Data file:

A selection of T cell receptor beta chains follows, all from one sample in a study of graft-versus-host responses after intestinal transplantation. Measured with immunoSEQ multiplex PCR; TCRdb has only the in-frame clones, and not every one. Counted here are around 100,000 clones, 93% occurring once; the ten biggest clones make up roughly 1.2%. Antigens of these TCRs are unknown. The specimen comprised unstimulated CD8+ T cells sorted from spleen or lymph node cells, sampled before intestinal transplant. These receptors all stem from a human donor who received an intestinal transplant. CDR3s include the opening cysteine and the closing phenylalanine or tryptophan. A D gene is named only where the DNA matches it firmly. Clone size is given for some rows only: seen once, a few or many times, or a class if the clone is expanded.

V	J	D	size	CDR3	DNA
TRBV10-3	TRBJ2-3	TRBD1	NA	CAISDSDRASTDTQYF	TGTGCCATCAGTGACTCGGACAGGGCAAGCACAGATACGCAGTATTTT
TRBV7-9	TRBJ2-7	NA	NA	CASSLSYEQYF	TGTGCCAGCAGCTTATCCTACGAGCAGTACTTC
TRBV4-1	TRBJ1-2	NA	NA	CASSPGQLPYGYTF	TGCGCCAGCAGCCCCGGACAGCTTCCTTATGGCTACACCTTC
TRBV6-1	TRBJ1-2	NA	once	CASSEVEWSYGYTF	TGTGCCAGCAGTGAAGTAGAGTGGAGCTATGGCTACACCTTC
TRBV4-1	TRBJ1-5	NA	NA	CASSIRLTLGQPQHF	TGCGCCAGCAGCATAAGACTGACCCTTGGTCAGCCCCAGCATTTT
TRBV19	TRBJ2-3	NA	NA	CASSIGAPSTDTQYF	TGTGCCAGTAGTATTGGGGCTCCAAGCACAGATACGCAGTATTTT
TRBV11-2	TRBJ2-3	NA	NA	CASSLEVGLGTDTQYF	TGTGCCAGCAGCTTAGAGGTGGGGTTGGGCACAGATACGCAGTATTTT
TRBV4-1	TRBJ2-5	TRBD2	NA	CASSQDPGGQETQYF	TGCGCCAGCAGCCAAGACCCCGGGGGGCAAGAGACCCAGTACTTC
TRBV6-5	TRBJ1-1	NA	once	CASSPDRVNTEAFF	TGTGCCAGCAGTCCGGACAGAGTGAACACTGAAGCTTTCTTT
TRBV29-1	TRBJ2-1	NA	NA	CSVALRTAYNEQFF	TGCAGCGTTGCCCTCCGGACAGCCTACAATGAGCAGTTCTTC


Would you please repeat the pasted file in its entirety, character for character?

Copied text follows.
A selection of T cell receptor beta chains follows, all from one sample in a study of graft-versus-host responses after intestinal transplantation. Measured with immunoSEQ multiplex PCR; TCRdb has only the in-frame clones, and not every one. Counted here are around 100,000 clones, 93% occurring once; the ten biggest clones make up roughly 1.2%. Antigens of these TCRs are unknown. The specimen comprised unstimulated CD8+ T cells sorted from spleen or lymph node cells, sampled before intestinal transplant. These receptors all stem from a human donor who received an intestinal transplant. CDR3s include the opening cysteine and the closing phenylalanine or tryptophan. A D gene is named only where the DNA matches it firmly. Clone size is given for some rows only: seen once, a few or many times, or a class if the clone is expanded.

V	J	D	size	CDR3	DNA
TRBV10-3	TRBJ2-3	TRBD1	NA	CAISDSDRASTDTQYF	TGTGCCATCAGTGACTCGGACAGGGCAAGCACAGATACGCAGTATTTT
TRBV7-9	TRBJ2-7	NA	NA	CASSLSYEQYF	TGTGCCAGCAGCTTATCCTACGAGCAGTACTTC
TRBV4-1	TRBJ1-2	NA	NA	CASSPGQLPYGYTF	TGCGCCAGCAGCCCCGGACAGCTTCCTTATGGCTACACCTTC
TRBV6-1	TRBJ1-2	NA	once	CASSEVEWSYGYTF	TGTGCCAGCAGTGAAGTAGAGTGGAGCTATGGCTACACCTTC
TRBV4-1	TRBJ1-5	NA	NA	CASSIRLTLGQPQHF	TGCGCCAGCAGCATAAGACTGACCCTTGGTCAGCCCCAGCATTTT
TRBV19	TRBJ2-3	NA	NA	CASSIGAPSTDTQYF	TGTGCCAGTAGTATTGGGGCTCCAAGCACAGATACGCAGTATTTT
TRBV11-2	TRBJ2-3	NA	NA	CASSLEVGLGTDTQYF	TGTGCCAGCAGCTTAGAGGTGGGGTTGGGCACAGATACGCAGTATTTT
TRBV4-1	TRBJ2-5	TRBD2	NA	CASSQDPGGQETQYF	TGCGCCAGCAGCCAAGACCCCGGGGGGCAAGAGACCCAGTACTTC
TRBV6-5	TRBJ1-1	NA	once	CASSPDRVNTEAFF	TGTGCCAGCAGTCCGGACAGAGTGAACACTGAAGCTTTCTTT
TRBV29-1	TRBJ2-1	NA	NA	CSVALRTAYNEQFF	TGCAGCGTTGCCCTCCGGACAGCCTACAATGAGCAGTTCTTC